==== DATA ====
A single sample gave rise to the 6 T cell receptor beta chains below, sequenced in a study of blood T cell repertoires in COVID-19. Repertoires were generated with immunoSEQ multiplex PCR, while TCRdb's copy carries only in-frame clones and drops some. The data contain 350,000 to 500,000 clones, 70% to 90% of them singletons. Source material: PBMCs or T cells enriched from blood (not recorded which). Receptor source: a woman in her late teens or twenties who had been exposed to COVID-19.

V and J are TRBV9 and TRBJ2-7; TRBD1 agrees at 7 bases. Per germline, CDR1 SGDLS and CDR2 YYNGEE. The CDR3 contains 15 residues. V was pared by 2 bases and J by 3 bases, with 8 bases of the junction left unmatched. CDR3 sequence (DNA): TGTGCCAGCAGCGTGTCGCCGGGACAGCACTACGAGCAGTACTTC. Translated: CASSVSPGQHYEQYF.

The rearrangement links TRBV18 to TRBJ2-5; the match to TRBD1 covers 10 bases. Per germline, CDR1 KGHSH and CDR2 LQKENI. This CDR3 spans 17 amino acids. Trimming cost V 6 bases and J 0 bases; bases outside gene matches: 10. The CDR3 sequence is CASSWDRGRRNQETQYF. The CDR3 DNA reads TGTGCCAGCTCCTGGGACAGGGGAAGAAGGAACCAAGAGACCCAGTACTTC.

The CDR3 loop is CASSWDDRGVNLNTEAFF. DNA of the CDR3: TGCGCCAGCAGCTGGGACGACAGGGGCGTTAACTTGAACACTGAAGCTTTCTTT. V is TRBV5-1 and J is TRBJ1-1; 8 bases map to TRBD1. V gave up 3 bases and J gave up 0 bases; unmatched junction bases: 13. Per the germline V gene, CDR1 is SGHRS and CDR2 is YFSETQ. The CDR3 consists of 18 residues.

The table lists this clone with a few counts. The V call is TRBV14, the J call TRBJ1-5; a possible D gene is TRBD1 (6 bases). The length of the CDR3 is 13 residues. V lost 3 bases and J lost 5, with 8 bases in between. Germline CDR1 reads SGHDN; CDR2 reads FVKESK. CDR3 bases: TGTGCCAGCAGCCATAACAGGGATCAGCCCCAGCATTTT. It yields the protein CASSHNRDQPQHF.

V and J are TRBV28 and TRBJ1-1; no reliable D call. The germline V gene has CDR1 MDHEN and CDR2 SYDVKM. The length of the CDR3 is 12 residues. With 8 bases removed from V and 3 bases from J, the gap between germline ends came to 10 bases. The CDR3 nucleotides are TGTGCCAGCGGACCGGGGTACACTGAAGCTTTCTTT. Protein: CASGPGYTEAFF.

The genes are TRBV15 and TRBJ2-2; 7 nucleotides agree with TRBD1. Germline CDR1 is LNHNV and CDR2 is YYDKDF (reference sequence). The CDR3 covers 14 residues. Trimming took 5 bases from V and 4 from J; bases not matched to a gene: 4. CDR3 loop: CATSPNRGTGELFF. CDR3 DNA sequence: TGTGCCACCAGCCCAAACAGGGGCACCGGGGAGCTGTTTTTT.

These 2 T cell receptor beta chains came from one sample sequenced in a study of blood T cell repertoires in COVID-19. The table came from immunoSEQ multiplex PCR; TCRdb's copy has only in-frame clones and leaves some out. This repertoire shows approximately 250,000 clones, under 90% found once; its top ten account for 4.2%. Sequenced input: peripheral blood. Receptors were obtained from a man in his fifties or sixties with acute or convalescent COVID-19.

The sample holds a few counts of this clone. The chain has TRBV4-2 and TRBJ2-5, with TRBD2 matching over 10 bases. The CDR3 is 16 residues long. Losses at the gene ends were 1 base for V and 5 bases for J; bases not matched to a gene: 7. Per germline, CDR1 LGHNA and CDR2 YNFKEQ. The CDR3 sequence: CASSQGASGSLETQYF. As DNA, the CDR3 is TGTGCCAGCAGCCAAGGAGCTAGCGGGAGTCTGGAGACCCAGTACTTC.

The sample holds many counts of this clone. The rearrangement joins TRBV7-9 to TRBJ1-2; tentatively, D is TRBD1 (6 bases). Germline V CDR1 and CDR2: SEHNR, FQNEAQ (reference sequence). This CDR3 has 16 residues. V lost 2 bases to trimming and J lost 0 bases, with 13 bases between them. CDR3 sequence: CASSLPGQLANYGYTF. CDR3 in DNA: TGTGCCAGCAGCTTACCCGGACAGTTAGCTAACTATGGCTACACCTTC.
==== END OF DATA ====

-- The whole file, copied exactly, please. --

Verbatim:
A single sample gave rise to the 6 T cell receptor beta chains below, sequenced in a study of blood T cell repertoires in COVID-19. Repertoires were generated with immunoSEQ multiplex PCR, while TCRdb's copy carries only in-frame clones and drops some. The data contain 350,000 to 500,000 clones, 70% to 90% of them singletons. Source material: PBMCs or T cells enriched from blood (not recorded which). Receptor source: a woman in her late teens or twenties who had been exposed to COVID-19.

V and J are TRBV9 and TRBJ2-7; TRBD1 agrees at 7 bases. Per germline, CDR1 SGDLS and CDR2 YYNGEE. The CDR3 contains 15 residues. V was pared by 2 bases and J by 3 bases, with 8 bases of the junction left unmatched. CDR3 sequence (DNA): TGTGCCAGCAGCGTGTCGCCGGGACAGCACTACGAGCAGTACTTC. Translated: CASSVSPGQHYEQYF.

The rearrangement links TRBV18 to TRBJ2-5; the match to TRBD1 covers 10 bases. Per germline, CDR1 KGHSH and CDR2 LQKENI. This CDR3 spans 17 amino acids. Trimming cost V 6 bases and J 0 bases; bases outside gene matches: 10. The CDR3 sequence is CASSWDRGRRNQETQYF. The CDR3 DNA reads TGTGCCAGCTCCTGGGACAGGGGAAGAAGGAACCAAGAGACCCAGTACTTC.

The CDR3 loop is CASSWDDRGVNLNTEAFF. DNA of the CDR3: TGCGCCAGCAGCTGGGACGACAGGGGCGTTAACTTGAACACTGAAGCTTTCTTT. V is TRBV5-1 and J is TRBJ1-1; 8 bases map to TRBD1. V gave up 3 bases and J gave up 0 bases; unmatched junction bases: 13. Per the germline V gene, CDR1 is SGHRS and CDR2 is YFSETQ. The CDR3 consists of 18 residues.

The table lists this clone with a few counts. The V call is TRBV14, the J call TRBJ1-5; a possible D gene is TRBD1 (6 bases). The length of the CDR3 is 13 residues. V lost 3 bases and J lost 5, with 8 bases in between. Germline CDR1 reads SGHDN; CDR2 reads FVKESK. CDR3 bases: TGTGCCAGCAGCCATAACAGGGATCAGCCCCAGCATTTT. It yields the protein CASSHNRDQPQHF.

V and J are TRBV28 and TRBJ1-1; no reliable D call. The germline V gene has CDR1 MDHEN and CDR2 SYDVKM. The length of the CDR3 is 12 residues. With 8 bases removed from V and 3 bases from J, the gap between germline ends came to 10 bases. The CDR3 nucleotides are TGTGCCAGCGGACCGGGGTACACTGAAGCTTTCTTT. Protein: CASGPGYTEAFF.

The genes are TRBV15 and TRBJ2-2; 7 nucleotides agree with TRBD1. Germline CDR1 is LNHNV and CDR2 is YYDKDF (reference sequence). The CDR3 covers 14 residues. Trimming took 5 bases from V and 4 from J; bases not matched to a gene: 4. CDR3 loop: CATSPNRGTGELFF. CDR3 DNA sequence: TGTGCCACCAGCCCAAACAGGGGCACCGGGGAGCTGTTTTTT.

These 2 T cell receptor beta chains came from one sample sequenced in a study of blood T cell repertoires in COVID-19. The table came from immunoSEQ multiplex PCR; TCRdb's copy has only in-frame clones and leaves some out. This repertoire shows approximately 250,000 clones, under 90% found once; its top ten account for 4.2%. Sequenced input: peripheral blood. Receptors were obtained from a man in his fifties or sixties with acute or convalescent COVID-19.

The sample holds a few counts of this clone. The chain has TRBV4-2 and TRBJ2-5, with TRBD2 matching over 10 bases. The CDR3 is 16 residues long. Losses at the gene ends were 1 base for V and 5 bases for J; bases not matched to a gene: 7. Per germline, CDR1 LGHNA and CDR2 YNFKEQ. The CDR3 sequence: CASSQGASGSLETQYF. As DNA, the CDR3 is TGTGCCAGCAGCCAAGGAGCTAGCGGGAGTCTGGAGACCCAGTACTTC.

The sample holds many counts of this clone. The rearrangement joins TRBV7-9 to TRBJ1-2; tentatively, D is TRBD1 (6 bases). Germline V CDR1 and CDR2: SEHNR, FQNEAQ (reference sequence). This CDR3 has 16 residues. V lost 2 bases to trimming and J lost 0 bases, with 13 bases between them. CDR3 sequence: CASSLPGQLANYGYTF. CDR3 in DNA: TGTGCCAGCAGCTTACCCGGACAGTTAGCTAACTATGGCTACACCTTC.